That penny continues to be spent and passed along the economic chain, having survived 13 presidential elections, an impeachment and a resignation. It was “born” in the days of mainframe computers and in the pre-moon space program era. It may have ridden in Martin Luther King’s pocket during the Civl Rights era. Still it spends. 

How i thank God for the longevity of service typified by our elders and many of our senior saints, who have worshipped and serviced God for so long. These golden, godly girls and gents were teaching Bible classes and Bible studies before many of us were born.

It has likely been used for its intended purpose wherever it has gone.  A penny cannot be substituted for a dollar or even a dime. It cannot be eaten without painful consequences. It will not text or play music. It will not work as a monocle or a magic marker. It is a penny. No doubt, it has been spent and “re-spent” for decades, with other money, for a variety of purchases. A penny is a denomination of money. That’s the value of a penny.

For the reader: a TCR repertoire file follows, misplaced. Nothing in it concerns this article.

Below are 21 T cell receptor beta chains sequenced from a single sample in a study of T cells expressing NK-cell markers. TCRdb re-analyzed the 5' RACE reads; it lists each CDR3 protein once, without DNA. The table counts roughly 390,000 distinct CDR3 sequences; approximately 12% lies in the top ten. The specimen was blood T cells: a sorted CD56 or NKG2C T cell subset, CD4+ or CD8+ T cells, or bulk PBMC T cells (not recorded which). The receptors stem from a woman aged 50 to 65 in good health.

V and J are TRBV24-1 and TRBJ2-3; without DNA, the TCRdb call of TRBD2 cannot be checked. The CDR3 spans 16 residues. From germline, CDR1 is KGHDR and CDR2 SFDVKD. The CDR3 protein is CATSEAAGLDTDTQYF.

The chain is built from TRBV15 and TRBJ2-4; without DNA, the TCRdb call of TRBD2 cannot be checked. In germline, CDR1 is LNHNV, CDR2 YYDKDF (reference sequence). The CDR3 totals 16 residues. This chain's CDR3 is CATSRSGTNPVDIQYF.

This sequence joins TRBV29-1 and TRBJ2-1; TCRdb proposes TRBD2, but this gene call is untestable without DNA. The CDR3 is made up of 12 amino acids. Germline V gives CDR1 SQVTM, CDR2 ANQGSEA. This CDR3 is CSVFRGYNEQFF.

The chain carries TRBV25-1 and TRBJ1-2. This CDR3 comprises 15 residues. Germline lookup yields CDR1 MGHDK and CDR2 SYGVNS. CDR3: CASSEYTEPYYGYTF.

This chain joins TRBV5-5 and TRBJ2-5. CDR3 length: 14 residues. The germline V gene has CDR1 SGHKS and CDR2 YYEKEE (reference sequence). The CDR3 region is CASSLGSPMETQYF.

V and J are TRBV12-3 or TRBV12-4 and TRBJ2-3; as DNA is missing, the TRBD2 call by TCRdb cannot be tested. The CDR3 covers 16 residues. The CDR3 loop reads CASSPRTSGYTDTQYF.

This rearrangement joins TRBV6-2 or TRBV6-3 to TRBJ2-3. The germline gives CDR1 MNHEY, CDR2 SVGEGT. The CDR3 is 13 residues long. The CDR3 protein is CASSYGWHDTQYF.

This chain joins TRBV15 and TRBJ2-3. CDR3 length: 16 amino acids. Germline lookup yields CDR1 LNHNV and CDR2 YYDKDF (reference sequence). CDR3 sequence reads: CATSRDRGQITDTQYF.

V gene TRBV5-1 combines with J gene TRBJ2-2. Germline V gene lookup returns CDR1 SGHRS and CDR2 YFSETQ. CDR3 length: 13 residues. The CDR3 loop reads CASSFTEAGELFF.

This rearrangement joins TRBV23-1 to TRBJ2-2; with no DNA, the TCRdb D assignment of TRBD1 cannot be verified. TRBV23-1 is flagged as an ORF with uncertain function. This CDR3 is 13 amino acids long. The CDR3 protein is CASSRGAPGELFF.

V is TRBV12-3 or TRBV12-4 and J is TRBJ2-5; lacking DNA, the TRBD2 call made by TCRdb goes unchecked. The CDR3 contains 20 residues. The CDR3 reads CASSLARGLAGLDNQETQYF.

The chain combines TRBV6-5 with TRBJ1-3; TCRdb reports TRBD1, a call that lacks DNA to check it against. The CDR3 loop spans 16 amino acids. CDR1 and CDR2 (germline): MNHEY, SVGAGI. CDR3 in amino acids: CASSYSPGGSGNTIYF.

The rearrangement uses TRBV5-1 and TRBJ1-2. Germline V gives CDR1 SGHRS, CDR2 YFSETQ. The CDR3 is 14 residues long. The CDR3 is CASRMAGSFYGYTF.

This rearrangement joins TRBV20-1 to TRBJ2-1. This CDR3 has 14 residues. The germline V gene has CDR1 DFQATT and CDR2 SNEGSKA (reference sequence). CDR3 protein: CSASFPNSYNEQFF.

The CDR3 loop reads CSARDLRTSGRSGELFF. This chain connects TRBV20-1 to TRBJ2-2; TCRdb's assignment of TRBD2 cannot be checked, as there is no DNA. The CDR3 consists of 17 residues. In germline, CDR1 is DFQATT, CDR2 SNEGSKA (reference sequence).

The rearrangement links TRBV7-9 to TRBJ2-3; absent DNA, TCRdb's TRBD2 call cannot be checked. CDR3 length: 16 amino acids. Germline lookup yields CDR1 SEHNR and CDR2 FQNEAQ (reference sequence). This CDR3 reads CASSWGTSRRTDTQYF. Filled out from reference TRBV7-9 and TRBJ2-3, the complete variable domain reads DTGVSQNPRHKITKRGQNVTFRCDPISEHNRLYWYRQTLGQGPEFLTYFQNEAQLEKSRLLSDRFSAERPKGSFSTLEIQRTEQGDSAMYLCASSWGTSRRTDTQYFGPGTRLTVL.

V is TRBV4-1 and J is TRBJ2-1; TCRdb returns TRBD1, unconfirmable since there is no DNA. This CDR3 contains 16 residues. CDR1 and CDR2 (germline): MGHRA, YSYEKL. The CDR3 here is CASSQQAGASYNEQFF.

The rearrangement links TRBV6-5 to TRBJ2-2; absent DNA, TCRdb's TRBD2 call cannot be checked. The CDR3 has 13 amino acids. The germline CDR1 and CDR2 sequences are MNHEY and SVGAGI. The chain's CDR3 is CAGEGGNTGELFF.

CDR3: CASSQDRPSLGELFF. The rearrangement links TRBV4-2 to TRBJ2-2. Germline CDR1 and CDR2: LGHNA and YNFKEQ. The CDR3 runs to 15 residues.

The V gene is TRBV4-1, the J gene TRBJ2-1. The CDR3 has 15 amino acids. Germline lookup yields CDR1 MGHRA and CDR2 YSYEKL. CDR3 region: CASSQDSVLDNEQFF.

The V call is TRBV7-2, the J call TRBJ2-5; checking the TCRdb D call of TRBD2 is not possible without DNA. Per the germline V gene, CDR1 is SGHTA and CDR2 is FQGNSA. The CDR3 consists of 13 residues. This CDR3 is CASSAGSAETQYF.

As I think of you and me, God has an intended purpose for us, too. As priests of God, we are to shine the light in darkness (1 Pe. 2:9). As disciples, were are to go into all the world with the gospel (Mark 16:15). Wherever we go, that’s why we’re here. We can work a job, have hobbies, play games, and be entertained, but that’s not the purpose of our sojourn here (cf. 1 Pe. 1:15-17). As Christians, we have been given a purpose as part of God’s eternal purpose (Eph. 3:9-11). Thus, like Christ, we must be about our Father’s business (Luke 2:49).

It continues to circulate, though it can do relatively little. A penny is virtually worthless in our modern economy, but I am far from alone in picking up every penny I find (even those in my shoe!). Put a lot of pennies together and the value of what you have dramatically increases. 

You may think you have very little to contribute to the kingdom. Yet, when you join with others our collective value soars! God uses the little things from “average” Christians to do great things.

They say a penny saved is a penny earned. The penny I found may never be spent, but it has demonstrated its value to me.  Take heart!  Don’t be weary doing well.  Do what God has you here to do. Do your best whatever you can do!